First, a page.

As I have mentioned in my Sunday Bookends posts recently, Little Miss and I have been reading Little House on the Prairie by Laura Ingalls Wilder before bed. I read the books as a child and I’m guessing I either didn’t understand how horrible the references to Native Americans in the book sounded back then. It is also possible my Mom explained to me what I have been explaining to my daughter this week, which is that the fear the Ingalls had of the Indians was really a fear of the unknown. They were drawing their views of the Native Americans from stories they had heard and not personal experience.
This past week, I made reading the book an educational experience in addition to being an entertaining one. I also explored the reason behind the racist-leaning language in Wilder’s books by doing what so many of us do these days — I Googled it.
As an adult re-reading Little House on the Prairie, I was taken aback by what Wilder wrote about the Native Americans. I didn’t remember the negative descriptions from when I read it all those years ago. Part of me had considered abandoning the book, so I didn’t have to discuss such a difficult topic with a 6-year-old, or at least skipping those sections. It was hard to skip the sections, however, since so much of the book is about the Native Americans and the Ingalls encounters with them. I’m glad I didn’t abandon the book, because then I would have missed those moments where the fictional version of Wilder challenges the views her mother and others living on the prairie have of the Native Americans.
One reason the real Laura couldn’t have questioned the negative views of the Native Americans when her family lived on the prairie is because she was actually only 2 when they moved to Kansas and around 4 or 5 when they left. In the fictional children’s book, she portrays herself as around 8 or 9. She also writes that baby Carrie was alive, but in reality, Carrie had not even been born yet.
Laura Mclemore points out on The Little House on the Prairie website that it is important to understand the history behind Wilder’s story when considering how she writes about the Osage. For one, Wilder’s mother held a fear of the Osage people because of a massacre which occurred in Minnesota, near where the Ingalls had lived before moving to Kansas, around 1862. That massacre occurred when the Sioux and Dakota tribes rose up against the settlers after many of the men left to fight in the Civil War. Laura’s mother and their neighbors, the Scotts, remember that massacre when they express anger and fear toward the Osage people, even though they are a different tribe.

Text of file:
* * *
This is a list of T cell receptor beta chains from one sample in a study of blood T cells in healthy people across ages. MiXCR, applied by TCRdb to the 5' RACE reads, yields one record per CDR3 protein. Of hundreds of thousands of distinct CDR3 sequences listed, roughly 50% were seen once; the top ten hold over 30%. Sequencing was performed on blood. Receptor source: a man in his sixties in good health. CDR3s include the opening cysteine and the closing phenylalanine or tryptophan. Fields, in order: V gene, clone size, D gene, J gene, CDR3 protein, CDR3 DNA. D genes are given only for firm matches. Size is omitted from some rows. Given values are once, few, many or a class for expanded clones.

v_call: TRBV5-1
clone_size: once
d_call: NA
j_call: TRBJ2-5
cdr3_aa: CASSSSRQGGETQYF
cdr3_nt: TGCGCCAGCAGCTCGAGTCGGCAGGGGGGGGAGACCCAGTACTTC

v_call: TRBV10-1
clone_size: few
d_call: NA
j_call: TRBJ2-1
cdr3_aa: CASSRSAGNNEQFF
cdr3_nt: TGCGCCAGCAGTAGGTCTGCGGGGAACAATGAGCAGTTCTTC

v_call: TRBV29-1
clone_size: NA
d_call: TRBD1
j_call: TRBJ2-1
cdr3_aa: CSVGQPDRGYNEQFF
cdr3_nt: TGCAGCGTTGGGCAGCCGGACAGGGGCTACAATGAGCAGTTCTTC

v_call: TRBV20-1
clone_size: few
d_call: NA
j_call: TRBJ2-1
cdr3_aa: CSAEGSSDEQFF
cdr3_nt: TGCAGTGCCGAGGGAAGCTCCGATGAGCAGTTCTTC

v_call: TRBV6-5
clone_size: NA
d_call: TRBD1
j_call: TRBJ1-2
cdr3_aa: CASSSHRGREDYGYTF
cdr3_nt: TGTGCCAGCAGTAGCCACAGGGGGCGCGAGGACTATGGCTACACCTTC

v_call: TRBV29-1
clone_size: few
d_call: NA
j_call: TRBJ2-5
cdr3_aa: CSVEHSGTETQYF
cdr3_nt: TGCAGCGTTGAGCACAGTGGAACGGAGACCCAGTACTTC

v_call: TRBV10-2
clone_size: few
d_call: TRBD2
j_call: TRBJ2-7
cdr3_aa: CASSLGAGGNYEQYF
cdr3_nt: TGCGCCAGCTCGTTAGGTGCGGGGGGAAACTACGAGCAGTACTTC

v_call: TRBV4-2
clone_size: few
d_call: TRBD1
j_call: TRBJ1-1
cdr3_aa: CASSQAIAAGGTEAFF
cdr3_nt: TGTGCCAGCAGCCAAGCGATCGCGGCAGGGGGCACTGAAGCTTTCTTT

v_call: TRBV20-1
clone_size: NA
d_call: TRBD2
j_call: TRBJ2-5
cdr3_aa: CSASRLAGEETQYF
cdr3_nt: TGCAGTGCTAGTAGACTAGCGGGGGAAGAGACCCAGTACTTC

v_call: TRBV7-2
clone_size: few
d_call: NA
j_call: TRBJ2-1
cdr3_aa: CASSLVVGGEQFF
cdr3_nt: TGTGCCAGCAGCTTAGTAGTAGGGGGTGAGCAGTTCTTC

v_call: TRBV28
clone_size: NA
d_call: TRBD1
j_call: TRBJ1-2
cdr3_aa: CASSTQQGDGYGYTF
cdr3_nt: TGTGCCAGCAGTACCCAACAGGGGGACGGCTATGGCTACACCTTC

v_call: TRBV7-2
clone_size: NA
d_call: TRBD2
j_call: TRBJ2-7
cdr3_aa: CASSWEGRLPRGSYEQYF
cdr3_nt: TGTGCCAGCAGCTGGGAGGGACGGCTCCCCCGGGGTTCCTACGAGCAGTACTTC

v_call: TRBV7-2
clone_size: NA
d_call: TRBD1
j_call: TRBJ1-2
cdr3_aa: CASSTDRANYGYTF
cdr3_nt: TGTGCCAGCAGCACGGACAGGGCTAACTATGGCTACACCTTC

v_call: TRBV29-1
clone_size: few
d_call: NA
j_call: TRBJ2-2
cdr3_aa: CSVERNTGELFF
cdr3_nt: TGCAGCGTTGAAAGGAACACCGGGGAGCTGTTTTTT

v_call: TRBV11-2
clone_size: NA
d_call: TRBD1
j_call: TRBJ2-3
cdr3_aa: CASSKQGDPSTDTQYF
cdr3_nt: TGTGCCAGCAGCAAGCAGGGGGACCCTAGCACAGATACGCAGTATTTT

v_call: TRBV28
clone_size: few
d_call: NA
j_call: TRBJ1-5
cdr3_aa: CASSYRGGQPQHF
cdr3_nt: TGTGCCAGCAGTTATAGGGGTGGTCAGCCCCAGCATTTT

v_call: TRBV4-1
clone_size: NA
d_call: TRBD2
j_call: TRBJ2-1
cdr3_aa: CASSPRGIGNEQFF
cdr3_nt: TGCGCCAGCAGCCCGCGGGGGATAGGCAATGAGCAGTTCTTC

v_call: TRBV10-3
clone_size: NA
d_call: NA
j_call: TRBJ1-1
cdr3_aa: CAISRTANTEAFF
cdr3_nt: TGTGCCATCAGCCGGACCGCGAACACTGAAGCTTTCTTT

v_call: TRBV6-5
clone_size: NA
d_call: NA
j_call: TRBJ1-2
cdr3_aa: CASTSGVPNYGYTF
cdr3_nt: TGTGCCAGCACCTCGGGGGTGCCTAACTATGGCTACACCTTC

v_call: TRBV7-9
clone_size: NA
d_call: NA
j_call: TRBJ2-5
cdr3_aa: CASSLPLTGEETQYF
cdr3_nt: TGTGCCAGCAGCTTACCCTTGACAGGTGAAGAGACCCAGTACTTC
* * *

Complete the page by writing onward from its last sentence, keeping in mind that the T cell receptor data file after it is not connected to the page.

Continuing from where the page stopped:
It’s also important to remember that Wilder wasn’t actually writing an autobiography when she wrote her children’s books. While there were some authentic life experiences, as well as actual people, in the books, Wilder was actually writing historical fiction using her real family as the basis for the stories.
In 2018, Wilder’s name was stripped of a literary award named after her by American Library Association in 1954 because many believed her depictions of both Native Americans and African Americans were racist. The decision to remove her name bothered some people, including Amy S. Fatzinger from the magazine The Atlantic.
“The books indeed include several pejorative passages about Native people that reflect ‘dated cultural attitudes.’” Fatzinger wrote. “At times, they also work to dispel myths about American westward expansion; some scenes illustrate the complexity of race relations on the frontier and remind readers that countless families like the Ingallses were illegally occupying Native lands. As a result, Wilder’s approach can leave readers with conflicting messages about Native characters, requiring a more nuanced consideration of the texts themselves.”
While reading the book this week to Little Miss, I could see what Fatzinger means about scenes showing the complexity of race on the frontier. The various descriptions of Native Americans are definitely shocking by today’s standards and show how misguided the Ingalls family and other settlers were about the tribes living around them. While Wilder relayed some of the more prejudice comments she heard about Native Americans while growing up, she also did something other writers of the time didn’t do, Fatzinger wrote, and that was to point out that white settlers had illegally moved onto land occupied by the Osages. Charles Ingalls tells his family they are moving to “Indian Country” because politicians in Washington had sent word that the land would soon be free of Native Americans. Yes, just like today, politicians were adept at stirring up trouble and leaving people hurt in the wake of their ineptitude.
“Even readers who find such scenes troubling might assume that Wilder was simply repeating the attitudes of her time,” Fatzinger wrote in her article. “A closer look, though, reveals that she usually presents misconceptions about frontier life only to later challenge them; similarly, negative views of Native people are often juxtaposed with more favorable ones. In Little House on the Prairie, young Laura listens to various perspectives about Native people uttered by the adults around her and questions them. Laura asks her Ma, for example, why they’re traveling to Indian Territory if she doesn’t like Indians. It’s a question that highlights the absurdity of the events that follow, like when the Ingallses huddle in their house petrified of the Osage neighbors whose land they are attempting to appropriate.”